A Look At General Electric, By The Numbers

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WG Investment Research


  • GE shares have been on a downward trend since the beginning of the current year, and the long-term trend is nothing to write home about either.
  • In this article, I want to spend a few minutes looking strictly at the numbers (i.e. GE's operating results and financial position).
  • There are reasons to be bullish, but every investor needs to determine if they are willing to take on the risk (and there is definitely risk involved).
  • GE is a long-term buy at today's price, even with the risks factored in.

It was recently reported that General Electric (NYSE:GE) shares had their worst weekly drop since March 2009 (yes, since the Financial Crisis), as shares finished the week down almost 13%. Moreover, GE is the worst performer of the Dow in 2017 (down almost 35%), and the picture looks just as bad when you widen the lens.

(Source: Nasdaq)

My thoughts about GE as a long-term investment have been well-documented here on Seeking Alpha, so instead of trying to prove my bull case, I want to spend some time looking strictly at the numbers. However, at the end of the article, I will explain why I still consider this storied industrial conglomerate a long-term buy.

A Look At GE, By The Numbers

As described in this article, GE reported Q3 2017 results that left investors wanting more. The company reported Q3 2017 adjusted EPS of $0.29 on revenues of $33.5B, which was a bottom-line miss but a top-line beat.

(Source: Q3 2017 Earnings Presentation)

In addition to reporting poor operating results, the company also reset its full-year 2017 guidance to a range of $1.05-$1.10 (down from ~$1.50). However, as I described above, I want to focus on the numbers in this article, so let's start with GE's top-line growth and industrial margins.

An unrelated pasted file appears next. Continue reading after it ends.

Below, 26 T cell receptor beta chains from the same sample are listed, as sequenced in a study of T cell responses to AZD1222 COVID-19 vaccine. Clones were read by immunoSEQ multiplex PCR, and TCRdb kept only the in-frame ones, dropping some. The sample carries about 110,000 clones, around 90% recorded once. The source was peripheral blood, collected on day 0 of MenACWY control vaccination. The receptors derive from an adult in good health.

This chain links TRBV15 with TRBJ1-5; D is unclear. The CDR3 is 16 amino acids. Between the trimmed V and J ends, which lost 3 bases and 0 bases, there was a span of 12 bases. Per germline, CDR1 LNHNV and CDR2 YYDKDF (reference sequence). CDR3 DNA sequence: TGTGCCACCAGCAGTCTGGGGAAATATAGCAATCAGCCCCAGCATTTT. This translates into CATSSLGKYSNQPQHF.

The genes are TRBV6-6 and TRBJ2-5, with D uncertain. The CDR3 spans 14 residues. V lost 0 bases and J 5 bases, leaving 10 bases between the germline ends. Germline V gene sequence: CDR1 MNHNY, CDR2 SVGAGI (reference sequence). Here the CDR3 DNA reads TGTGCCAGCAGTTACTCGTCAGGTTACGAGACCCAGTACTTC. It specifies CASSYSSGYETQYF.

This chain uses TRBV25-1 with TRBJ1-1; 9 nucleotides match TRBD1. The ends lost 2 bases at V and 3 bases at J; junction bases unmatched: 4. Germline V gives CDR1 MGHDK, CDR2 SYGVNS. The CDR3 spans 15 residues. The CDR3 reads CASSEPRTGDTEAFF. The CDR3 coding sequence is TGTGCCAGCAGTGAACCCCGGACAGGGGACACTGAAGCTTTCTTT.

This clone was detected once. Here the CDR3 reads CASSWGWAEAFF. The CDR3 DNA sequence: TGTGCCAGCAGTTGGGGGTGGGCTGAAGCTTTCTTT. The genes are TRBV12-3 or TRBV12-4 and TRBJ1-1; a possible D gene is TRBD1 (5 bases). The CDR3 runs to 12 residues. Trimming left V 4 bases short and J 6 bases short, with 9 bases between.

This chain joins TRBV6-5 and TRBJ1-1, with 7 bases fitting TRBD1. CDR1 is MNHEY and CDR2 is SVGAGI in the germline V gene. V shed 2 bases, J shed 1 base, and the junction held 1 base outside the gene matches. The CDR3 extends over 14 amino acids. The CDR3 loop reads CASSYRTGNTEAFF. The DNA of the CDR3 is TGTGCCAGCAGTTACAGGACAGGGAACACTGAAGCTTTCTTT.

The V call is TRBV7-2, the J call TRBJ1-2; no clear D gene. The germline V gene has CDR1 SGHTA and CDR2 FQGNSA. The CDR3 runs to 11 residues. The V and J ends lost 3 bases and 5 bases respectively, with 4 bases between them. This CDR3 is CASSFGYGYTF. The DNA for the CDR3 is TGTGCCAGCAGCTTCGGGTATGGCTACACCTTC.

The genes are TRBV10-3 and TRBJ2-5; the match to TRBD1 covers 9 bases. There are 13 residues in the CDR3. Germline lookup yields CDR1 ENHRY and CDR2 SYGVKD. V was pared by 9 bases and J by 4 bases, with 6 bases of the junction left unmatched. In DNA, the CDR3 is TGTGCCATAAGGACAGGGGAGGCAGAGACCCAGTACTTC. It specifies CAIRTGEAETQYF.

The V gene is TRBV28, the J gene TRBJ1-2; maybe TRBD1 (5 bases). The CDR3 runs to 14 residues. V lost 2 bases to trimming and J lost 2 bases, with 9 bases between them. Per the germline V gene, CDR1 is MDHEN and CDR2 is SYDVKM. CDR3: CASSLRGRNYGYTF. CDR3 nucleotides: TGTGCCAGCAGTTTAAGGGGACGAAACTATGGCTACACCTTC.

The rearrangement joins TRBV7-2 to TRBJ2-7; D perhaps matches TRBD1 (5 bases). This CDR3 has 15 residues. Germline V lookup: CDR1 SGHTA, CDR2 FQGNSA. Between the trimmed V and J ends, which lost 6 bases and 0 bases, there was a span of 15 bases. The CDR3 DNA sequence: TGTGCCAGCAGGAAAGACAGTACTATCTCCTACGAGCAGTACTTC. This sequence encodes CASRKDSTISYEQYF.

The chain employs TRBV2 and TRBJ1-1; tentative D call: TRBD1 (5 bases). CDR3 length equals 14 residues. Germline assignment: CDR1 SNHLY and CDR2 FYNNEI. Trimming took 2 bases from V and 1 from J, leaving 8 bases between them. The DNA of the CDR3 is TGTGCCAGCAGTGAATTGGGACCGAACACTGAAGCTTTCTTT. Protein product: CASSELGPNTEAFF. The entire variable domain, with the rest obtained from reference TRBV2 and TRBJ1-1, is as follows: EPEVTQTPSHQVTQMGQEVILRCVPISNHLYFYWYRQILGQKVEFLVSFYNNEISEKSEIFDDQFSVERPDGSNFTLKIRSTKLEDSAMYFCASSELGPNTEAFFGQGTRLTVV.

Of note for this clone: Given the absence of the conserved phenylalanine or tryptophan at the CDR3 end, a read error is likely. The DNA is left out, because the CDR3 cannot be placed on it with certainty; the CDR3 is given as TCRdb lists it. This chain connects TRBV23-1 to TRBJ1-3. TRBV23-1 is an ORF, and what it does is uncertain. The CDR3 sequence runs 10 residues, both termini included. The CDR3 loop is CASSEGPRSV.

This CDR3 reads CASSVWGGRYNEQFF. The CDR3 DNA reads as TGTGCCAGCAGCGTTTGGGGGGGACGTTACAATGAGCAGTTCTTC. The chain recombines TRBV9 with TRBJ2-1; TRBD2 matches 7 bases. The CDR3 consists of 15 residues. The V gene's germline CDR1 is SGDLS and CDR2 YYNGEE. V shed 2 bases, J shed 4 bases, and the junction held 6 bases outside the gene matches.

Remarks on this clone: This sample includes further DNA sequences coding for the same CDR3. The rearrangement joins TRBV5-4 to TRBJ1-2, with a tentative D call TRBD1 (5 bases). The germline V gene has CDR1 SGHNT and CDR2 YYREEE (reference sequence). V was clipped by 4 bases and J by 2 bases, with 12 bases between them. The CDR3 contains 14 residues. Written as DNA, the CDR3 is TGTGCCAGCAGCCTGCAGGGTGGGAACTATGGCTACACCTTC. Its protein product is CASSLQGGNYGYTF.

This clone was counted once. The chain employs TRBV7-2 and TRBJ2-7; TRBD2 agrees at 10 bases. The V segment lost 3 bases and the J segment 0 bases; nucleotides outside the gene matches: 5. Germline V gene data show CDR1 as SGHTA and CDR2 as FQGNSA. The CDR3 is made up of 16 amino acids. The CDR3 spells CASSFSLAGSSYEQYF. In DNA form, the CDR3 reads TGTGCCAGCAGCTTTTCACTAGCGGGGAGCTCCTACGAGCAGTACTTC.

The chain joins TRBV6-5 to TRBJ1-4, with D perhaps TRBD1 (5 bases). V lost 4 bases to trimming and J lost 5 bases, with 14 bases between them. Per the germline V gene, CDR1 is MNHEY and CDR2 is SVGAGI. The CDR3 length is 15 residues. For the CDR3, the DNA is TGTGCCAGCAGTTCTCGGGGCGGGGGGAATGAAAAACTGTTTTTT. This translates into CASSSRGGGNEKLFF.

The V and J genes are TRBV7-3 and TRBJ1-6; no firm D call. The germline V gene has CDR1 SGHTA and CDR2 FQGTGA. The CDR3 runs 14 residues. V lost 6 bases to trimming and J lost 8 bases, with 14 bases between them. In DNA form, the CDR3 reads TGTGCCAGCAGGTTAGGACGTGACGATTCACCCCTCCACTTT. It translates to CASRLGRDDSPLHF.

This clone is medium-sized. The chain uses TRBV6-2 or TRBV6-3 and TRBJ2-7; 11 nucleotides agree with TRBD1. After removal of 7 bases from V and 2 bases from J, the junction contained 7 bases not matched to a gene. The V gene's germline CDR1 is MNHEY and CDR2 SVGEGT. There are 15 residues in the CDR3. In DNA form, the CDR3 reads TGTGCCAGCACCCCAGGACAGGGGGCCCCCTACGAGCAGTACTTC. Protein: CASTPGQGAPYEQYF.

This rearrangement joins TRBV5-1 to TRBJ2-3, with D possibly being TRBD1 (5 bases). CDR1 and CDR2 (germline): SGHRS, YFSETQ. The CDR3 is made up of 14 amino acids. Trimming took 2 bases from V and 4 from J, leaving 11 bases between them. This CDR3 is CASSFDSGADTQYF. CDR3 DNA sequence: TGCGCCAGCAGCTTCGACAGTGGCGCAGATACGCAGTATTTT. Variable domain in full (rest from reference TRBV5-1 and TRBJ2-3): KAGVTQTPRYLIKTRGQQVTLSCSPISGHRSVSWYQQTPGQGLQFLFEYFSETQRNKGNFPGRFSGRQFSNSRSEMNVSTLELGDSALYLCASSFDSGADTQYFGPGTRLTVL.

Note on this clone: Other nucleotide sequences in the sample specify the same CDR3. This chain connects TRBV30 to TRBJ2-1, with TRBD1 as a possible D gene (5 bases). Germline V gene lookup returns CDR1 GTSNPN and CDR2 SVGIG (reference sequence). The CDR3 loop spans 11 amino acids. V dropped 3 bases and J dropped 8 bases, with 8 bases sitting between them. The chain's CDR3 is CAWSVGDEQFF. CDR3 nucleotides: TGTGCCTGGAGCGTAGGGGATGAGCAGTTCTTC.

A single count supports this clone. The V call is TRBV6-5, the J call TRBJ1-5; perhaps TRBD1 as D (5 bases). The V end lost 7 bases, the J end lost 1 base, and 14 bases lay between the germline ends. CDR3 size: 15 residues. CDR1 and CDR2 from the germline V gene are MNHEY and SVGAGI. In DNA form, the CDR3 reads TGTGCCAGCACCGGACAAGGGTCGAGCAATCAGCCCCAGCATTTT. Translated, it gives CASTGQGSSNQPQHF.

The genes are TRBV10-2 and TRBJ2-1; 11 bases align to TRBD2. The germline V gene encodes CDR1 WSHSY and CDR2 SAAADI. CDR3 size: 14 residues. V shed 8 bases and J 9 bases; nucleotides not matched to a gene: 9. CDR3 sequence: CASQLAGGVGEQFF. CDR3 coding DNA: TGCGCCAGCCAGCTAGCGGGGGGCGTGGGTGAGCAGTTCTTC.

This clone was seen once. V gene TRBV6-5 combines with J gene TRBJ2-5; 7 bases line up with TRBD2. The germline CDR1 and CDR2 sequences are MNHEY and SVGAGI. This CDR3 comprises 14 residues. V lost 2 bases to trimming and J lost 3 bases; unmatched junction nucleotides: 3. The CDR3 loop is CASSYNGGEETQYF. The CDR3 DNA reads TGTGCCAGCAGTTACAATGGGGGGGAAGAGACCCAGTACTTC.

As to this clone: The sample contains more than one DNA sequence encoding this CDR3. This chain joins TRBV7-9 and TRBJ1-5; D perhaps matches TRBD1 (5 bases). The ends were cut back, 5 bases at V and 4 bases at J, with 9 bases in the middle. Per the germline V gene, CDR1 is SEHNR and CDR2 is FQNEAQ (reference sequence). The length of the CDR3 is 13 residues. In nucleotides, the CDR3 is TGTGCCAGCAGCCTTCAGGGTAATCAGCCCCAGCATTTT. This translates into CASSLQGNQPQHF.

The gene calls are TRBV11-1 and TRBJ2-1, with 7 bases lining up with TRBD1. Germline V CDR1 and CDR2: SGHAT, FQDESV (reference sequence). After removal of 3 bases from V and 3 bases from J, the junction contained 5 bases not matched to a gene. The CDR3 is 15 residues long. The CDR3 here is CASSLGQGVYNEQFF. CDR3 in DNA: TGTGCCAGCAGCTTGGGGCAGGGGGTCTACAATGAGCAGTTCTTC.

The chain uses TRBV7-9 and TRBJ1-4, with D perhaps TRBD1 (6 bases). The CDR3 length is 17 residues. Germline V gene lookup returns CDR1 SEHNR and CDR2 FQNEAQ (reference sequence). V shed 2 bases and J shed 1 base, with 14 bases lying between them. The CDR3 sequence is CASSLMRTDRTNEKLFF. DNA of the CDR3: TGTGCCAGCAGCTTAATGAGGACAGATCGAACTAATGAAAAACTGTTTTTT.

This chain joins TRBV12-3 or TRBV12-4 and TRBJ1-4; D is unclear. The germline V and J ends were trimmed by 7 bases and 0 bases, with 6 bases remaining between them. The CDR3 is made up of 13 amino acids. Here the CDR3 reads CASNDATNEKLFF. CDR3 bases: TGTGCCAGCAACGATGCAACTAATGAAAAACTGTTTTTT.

(Source: Data from GE's Q3 2017 Earnings Press Release; table created by W.G. Investment Research)

Note: The Oil & Gas segment was impacted by the Baker Hughes merger, and the Lighting segment now only represents GE Lighting and the Current division (Energy Connections now rolls up to Power).

Observations from the table:

  • GE's top-line grew by 3% YoY with Renewable Energy leading the charge (O&G was aided by the Baker Hughes acquisition).
  • Power was not the only segment that reported poor results for Q3 2017, as there were three other

This article was written by

WG Investment Research profile picture
Our President and CIO is a CPA with experience in public accounting and the financial services industry. He earned his Master of Accountancy degree in 2008 and his B.S. in Business Management in 2007. He is also a Level III CFA candidate. He has been intrigued by the market from the start. Over the years, he has learned that long-term investing is a discipline that, if followed, will help contribute to building lasting wealth. As such, most of our articles will be about the investments that we plan to hold for at least 3 to 5 years, as long as the company's story does not change. As a Seeking Alpha contributor, our main goal is to write about the companies that are key to our portfolio with the hope of promoting discussion (for or against the investment) from others within the SA community.Please visit our website for more information about W.G. Investment Research LLC.

Disclosure: I am/we are long GE, BHGE, HON. I wrote this article myself, and it expresses my own opinions. I am not receiving compensation for it (other than from Seeking Alpha). I have no business relationship with any company whose stock is mentioned in this article.

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